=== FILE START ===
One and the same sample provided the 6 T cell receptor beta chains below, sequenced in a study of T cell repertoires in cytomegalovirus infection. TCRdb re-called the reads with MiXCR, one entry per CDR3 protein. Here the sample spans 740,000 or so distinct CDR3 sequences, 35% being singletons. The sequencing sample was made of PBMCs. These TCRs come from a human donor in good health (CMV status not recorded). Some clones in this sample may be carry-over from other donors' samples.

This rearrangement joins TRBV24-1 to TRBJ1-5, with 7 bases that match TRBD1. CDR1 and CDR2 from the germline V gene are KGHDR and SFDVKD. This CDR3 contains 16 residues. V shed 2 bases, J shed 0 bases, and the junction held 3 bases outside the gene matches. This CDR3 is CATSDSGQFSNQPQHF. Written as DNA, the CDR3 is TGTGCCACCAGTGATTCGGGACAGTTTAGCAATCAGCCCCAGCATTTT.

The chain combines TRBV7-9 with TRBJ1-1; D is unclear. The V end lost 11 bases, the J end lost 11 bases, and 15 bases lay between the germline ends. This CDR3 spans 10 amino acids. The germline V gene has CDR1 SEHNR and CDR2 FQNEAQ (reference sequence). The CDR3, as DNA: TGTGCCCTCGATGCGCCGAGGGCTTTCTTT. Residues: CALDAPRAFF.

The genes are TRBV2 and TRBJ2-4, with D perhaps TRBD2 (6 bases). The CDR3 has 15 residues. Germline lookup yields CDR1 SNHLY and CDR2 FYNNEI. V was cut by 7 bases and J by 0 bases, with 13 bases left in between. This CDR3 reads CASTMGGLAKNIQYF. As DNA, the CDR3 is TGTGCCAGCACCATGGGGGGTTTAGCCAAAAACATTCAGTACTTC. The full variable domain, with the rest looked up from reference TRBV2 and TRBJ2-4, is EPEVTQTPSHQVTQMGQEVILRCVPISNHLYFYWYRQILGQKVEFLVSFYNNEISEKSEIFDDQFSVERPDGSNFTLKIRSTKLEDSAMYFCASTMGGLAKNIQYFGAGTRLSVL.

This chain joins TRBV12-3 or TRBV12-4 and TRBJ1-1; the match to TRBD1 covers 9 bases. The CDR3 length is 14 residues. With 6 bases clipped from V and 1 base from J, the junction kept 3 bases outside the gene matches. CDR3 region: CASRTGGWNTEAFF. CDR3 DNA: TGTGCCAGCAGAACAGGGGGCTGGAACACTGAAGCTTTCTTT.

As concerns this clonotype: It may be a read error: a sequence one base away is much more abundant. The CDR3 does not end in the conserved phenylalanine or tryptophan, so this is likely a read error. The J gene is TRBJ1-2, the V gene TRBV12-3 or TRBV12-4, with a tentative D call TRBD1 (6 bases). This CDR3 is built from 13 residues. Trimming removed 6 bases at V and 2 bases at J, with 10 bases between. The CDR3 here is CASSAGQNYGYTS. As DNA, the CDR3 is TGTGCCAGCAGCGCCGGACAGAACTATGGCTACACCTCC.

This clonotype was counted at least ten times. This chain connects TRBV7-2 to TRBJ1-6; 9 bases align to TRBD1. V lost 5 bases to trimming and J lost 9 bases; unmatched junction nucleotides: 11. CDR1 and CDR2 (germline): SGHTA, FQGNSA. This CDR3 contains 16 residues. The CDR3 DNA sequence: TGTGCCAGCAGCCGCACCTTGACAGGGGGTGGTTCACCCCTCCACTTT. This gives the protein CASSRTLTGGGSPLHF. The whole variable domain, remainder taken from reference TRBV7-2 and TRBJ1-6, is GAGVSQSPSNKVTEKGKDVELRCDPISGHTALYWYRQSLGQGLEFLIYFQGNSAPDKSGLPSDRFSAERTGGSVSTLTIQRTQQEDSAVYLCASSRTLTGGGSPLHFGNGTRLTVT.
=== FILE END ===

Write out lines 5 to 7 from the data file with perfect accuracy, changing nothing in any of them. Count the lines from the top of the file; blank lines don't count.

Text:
This chain joins TRBV12-3 or TRBV12-4 and TRBJ1-1; the match to TRBD1 covers 9 bases. The CDR3 length is 14 residues. With 6 bases clipped from V and 1 base from J, the junction kept 3 bases outside the gene matches. CDR3 region: CASRTGGWNTEAFF. CDR3 DNA: TGTGCCAGCAGAACAGGGGGCTGGAACACTGAAGCTTTCTTT.

As concerns this clonotype: It may be a read error: a sequence one base away is much more abundant. The CDR3 does not end in the conserved phenylalanine or tryptophan, so this is likely a read error. The J gene is TRBJ1-2, the V gene TRBV12-3 or TRBV12-4, with a tentative D call TRBD1 (6 bases). This CDR3 is built from 13 residues. Trimming removed 6 bases at V and 2 bases at J, with 10 bases between. The CDR3 here is CASSAGQNYGYTS. As DNA, the CDR3 is TGTGCCAGCAGCGCCGGACAGAACTATGGCTACACCTCC.

This clonotype was counted at least ten times. This chain connects TRBV7-2 to TRBJ1-6; 9 bases align to TRBD1. V lost 5 bases to trimming and J lost 9 bases; unmatched junction nucleotides: 11. CDR1 and CDR2 (germline): SGHTA, FQGNSA. This CDR3 contains 16 residues. The CDR3 DNA sequence: TGTGCCAGCAGCCGCACCTTGACAGGGGGTGGTTCACCCCTCCACTTT. This gives the protein CASSRTLTGGGSPLHF. The whole variable domain, remainder taken from reference TRBV7-2 and TRBJ1-6, is GAGVSQSPSNKVTEKGKDVELRCDPISGHTALYWYRQSLGQGLEFLIYFQGNSAPDKSGLPSDRFSAERTGGSVSTLTIQRTQQEDSAVYLCASSRTLTGGGSPLHFGNGTRLTVT.